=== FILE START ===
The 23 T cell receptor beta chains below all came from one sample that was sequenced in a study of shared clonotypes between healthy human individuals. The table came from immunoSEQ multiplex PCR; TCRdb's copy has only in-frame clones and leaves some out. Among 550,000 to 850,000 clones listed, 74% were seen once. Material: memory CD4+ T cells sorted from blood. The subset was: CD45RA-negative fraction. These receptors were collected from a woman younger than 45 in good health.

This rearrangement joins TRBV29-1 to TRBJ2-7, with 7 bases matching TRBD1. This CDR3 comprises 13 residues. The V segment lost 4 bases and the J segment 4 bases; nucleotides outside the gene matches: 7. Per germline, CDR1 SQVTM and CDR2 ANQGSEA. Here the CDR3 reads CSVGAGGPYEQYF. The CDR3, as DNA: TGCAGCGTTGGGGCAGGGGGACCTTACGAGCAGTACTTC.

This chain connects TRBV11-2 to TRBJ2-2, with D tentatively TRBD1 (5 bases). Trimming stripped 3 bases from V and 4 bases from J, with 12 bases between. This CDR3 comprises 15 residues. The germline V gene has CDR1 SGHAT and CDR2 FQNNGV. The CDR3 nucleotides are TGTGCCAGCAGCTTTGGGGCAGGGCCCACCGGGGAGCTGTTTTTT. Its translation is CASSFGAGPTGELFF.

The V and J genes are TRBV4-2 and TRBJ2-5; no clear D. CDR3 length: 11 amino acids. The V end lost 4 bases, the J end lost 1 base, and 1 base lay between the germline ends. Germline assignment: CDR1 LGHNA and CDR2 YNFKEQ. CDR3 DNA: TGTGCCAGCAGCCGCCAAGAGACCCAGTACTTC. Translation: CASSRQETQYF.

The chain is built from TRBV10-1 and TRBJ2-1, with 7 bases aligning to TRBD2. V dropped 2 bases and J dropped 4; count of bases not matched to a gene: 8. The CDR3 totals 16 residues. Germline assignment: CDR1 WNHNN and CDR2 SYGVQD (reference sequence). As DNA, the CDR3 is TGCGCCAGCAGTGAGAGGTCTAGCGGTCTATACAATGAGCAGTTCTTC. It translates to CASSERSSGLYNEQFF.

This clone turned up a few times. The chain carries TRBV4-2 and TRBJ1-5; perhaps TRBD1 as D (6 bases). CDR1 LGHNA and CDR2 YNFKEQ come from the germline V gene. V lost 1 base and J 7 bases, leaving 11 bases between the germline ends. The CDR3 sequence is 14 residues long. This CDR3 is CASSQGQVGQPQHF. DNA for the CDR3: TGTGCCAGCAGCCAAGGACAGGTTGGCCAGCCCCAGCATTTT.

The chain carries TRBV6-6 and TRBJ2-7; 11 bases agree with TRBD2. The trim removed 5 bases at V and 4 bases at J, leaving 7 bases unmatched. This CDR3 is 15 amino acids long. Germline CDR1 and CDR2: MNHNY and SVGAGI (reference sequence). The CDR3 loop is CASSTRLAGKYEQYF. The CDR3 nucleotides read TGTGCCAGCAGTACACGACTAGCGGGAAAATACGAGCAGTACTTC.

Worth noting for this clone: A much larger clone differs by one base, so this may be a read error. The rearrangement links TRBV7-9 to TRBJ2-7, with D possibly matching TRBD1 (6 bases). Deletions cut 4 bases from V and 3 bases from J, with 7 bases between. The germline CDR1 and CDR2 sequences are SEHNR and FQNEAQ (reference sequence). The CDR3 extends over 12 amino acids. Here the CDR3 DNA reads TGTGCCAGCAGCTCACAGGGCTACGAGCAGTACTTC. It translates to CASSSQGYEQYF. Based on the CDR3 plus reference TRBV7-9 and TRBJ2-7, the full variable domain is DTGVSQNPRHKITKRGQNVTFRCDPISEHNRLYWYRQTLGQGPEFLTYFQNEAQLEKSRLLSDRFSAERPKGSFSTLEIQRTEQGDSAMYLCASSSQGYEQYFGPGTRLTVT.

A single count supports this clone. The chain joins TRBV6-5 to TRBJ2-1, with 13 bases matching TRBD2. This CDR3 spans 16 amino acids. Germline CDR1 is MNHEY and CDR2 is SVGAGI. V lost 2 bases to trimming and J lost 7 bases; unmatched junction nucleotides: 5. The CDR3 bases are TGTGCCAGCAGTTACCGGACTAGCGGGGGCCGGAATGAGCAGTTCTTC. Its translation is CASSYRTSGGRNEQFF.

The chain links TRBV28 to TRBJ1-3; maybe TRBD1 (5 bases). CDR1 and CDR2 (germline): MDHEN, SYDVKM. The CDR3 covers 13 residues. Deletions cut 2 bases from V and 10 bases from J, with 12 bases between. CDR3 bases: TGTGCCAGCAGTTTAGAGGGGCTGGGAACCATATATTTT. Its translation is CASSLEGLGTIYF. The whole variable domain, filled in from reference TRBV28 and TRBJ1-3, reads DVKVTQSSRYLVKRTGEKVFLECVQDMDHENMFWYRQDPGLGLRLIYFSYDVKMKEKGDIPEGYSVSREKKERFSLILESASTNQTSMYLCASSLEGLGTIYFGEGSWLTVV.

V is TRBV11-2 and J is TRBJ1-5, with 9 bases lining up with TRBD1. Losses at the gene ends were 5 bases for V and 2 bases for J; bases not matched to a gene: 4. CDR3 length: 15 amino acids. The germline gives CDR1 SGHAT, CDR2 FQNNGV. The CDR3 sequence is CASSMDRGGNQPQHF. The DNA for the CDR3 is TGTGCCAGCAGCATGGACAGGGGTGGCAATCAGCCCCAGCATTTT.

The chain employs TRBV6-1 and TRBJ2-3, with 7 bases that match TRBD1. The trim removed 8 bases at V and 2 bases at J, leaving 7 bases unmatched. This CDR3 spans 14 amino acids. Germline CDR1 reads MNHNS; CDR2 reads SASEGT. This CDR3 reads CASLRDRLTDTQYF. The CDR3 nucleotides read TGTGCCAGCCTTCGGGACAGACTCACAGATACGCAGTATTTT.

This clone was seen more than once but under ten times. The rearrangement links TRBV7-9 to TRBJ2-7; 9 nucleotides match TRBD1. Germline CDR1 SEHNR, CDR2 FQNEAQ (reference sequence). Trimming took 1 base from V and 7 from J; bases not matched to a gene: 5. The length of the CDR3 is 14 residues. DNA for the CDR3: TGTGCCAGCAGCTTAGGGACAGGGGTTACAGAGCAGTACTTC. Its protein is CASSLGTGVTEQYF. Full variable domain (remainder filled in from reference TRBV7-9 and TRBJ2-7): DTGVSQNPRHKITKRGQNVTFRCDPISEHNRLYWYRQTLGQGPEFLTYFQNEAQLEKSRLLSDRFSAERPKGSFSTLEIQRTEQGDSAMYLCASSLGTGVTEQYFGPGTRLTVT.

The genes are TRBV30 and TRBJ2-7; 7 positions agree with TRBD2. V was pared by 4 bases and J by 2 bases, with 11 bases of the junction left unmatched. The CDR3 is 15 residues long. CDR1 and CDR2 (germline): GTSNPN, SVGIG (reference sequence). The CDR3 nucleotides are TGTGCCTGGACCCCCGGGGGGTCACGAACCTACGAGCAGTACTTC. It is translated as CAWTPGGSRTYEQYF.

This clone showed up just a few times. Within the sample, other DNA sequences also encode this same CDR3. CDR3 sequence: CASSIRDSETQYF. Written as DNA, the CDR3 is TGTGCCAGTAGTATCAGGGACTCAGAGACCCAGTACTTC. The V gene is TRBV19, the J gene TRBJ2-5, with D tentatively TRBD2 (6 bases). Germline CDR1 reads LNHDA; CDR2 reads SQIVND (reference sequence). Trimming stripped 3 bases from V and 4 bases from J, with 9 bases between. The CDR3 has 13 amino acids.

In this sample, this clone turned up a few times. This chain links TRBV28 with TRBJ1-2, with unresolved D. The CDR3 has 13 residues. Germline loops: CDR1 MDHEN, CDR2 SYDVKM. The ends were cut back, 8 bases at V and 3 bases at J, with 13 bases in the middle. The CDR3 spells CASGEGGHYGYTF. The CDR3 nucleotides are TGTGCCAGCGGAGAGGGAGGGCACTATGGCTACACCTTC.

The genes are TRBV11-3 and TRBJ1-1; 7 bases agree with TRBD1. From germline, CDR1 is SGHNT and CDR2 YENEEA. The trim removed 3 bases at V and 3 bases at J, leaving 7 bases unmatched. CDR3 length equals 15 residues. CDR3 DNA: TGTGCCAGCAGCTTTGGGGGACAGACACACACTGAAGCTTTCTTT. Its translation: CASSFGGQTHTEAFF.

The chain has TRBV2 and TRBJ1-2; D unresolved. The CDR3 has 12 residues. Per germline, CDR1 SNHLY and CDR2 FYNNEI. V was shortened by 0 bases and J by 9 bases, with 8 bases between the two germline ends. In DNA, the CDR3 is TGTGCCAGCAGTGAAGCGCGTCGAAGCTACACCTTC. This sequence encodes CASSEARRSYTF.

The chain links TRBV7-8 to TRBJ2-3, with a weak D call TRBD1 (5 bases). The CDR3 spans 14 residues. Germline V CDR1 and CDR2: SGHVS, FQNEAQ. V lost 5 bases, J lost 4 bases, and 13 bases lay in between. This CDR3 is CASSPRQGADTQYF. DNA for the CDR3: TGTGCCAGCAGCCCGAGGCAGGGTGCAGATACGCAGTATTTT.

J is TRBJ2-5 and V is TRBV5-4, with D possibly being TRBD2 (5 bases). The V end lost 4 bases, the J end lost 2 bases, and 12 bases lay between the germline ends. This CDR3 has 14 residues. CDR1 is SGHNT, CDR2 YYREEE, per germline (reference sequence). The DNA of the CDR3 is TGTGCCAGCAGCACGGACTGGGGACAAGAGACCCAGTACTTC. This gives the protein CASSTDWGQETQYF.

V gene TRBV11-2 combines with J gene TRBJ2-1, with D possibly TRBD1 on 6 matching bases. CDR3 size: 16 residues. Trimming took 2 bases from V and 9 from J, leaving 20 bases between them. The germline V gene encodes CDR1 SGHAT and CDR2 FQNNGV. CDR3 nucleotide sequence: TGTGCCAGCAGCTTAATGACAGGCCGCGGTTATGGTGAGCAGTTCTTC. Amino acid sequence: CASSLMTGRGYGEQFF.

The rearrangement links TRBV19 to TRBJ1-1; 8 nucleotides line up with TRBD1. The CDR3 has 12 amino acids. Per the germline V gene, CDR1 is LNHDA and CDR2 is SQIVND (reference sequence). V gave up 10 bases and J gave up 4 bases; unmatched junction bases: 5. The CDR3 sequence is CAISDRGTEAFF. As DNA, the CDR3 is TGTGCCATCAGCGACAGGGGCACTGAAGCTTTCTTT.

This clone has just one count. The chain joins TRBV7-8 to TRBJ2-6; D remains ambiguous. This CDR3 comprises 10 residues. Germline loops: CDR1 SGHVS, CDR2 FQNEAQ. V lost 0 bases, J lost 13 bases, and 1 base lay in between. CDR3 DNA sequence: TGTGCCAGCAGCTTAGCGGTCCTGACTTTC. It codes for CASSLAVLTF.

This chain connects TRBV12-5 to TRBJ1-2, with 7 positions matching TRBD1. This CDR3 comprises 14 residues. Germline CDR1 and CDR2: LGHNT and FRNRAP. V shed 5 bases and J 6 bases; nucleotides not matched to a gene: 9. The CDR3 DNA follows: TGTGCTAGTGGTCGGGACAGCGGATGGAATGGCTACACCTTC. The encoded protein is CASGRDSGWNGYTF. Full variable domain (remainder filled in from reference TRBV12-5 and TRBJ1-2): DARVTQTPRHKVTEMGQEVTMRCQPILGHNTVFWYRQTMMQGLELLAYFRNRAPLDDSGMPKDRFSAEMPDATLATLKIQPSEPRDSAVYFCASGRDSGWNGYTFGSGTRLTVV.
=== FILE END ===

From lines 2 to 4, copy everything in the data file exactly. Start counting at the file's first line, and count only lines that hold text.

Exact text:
This rearrangement joins TRBV29-1 to TRBJ2-7, with 7 bases matching TRBD1. This CDR3 comprises 13 residues. The V segment lost 4 bases and the J segment 4 bases; nucleotides outside the gene matches: 7. Per germline, CDR1 SQVTM and CDR2 ANQGSEA. Here the CDR3 reads CSVGAGGPYEQYF. The CDR3, as DNA: TGCAGCGTTGGGGCAGGGGGACCTTACGAGCAGTACTTC.

This chain connects TRBV11-2 to TRBJ2-2, with D tentatively TRBD1 (5 bases). Trimming stripped 3 bases from V and 4 bases from J, with 12 bases between. This CDR3 comprises 15 residues. The germline V gene has CDR1 SGHAT and CDR2 FQNNGV. The CDR3 nucleotides are TGTGCCAGCAGCTTTGGGGCAGGGCCCACCGGGGAGCTGTTTTTT. Its translation is CASSFGAGPTGELFF.

The V and J genes are TRBV4-2 and TRBJ2-5; no clear D. CDR3 length: 11 amino acids. The V end lost 4 bases, the J end lost 1 base, and 1 base lay between the germline ends. Germline assignment: CDR1 LGHNA and CDR2 YNFKEQ. CDR3 DNA: TGTGCCAGCAGCCGCCAAGAGACCCAGTACTTC. Translation: CASSRQETQYF.